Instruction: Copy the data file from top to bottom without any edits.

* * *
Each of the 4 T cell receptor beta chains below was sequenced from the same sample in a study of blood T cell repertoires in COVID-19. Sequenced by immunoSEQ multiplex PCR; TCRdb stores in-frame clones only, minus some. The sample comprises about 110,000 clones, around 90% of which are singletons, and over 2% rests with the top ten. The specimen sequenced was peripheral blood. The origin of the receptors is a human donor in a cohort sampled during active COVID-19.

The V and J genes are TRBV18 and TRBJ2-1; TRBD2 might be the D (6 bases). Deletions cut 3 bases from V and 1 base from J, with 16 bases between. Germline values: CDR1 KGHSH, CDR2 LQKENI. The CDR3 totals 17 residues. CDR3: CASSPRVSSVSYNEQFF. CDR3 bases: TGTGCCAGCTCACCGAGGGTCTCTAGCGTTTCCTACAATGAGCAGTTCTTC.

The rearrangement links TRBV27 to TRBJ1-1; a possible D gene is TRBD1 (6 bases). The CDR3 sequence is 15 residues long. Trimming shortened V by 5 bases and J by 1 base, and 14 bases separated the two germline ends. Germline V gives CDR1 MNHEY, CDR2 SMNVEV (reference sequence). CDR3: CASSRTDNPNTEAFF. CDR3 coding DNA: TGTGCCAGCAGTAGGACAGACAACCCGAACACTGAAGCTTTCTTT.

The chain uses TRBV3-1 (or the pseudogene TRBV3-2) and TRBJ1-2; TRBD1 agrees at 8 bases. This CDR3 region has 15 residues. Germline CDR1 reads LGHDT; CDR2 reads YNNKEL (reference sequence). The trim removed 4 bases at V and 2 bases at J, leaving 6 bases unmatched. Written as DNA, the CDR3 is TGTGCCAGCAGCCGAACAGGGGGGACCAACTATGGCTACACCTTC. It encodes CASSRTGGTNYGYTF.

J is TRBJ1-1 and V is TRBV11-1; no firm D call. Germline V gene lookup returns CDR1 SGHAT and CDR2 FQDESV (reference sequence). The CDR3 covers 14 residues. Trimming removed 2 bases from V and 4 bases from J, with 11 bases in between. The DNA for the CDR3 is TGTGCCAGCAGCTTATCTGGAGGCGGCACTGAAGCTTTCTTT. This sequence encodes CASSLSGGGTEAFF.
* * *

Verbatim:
Each of the 4 T cell receptor beta chains below was sequenced from the same sample in a study of blood T cell repertoires in COVID-19. Sequenced by immunoSEQ multiplex PCR; TCRdb stores in-frame clones only, minus some. The sample comprises about 110,000 clones, around 90% of which are singletons, and over 2% rests with the top ten. The specimen sequenced was peripheral blood. The origin of the receptors is a human donor in a cohort sampled during active COVID-19.

The V and J genes are TRBV18 and TRBJ2-1; TRBD2 might be the D (6 bases). Deletions cut 3 bases from V and 1 base from J, with 16 bases between. Germline values: CDR1 KGHSH, CDR2 LQKENI. The CDR3 totals 17 residues. CDR3: CASSPRVSSVSYNEQFF. CDR3 bases: TGTGCCAGCTCACCGAGGGTCTCTAGCGTTTCCTACAATGAGCAGTTCTTC.

The rearrangement links TRBV27 to TRBJ1-1; a possible D gene is TRBD1 (6 bases). The CDR3 sequence is 15 residues long. Trimming shortened V by 5 bases and J by 1 base, and 14 bases separated the two germline ends. Germline V gives CDR1 MNHEY, CDR2 SMNVEV (reference sequence). CDR3: CASSRTDNPNTEAFF. CDR3 coding DNA: TGTGCCAGCAGTAGGACAGACAACCCGAACACTGAAGCTTTCTTT.

The chain uses TRBV3-1 (or the pseudogene TRBV3-2) and TRBJ1-2; TRBD1 agrees at 8 bases. This CDR3 region has 15 residues. Germline CDR1 reads LGHDT; CDR2 reads YNNKEL (reference sequence). The trim removed 4 bases at V and 2 bases at J, leaving 6 bases unmatched. Written as DNA, the CDR3 is TGTGCCAGCAGCCGAACAGGGGGGACCAACTATGGCTACACCTTC. It encodes CASSRTGGTNYGYTF.

J is TRBJ1-1 and V is TRBV11-1; no firm D call. Germline V gene lookup returns CDR1 SGHAT and CDR2 FQDESV (reference sequence). The CDR3 covers 14 residues. Trimming removed 2 bases from V and 4 bases from J, with 11 bases in between. The DNA for the CDR3 is TGTGCCAGCAGCTTATCTGGAGGCGGCACTGAAGCTTTCTTT. This sequence encodes CASSLSGGGTEAFF.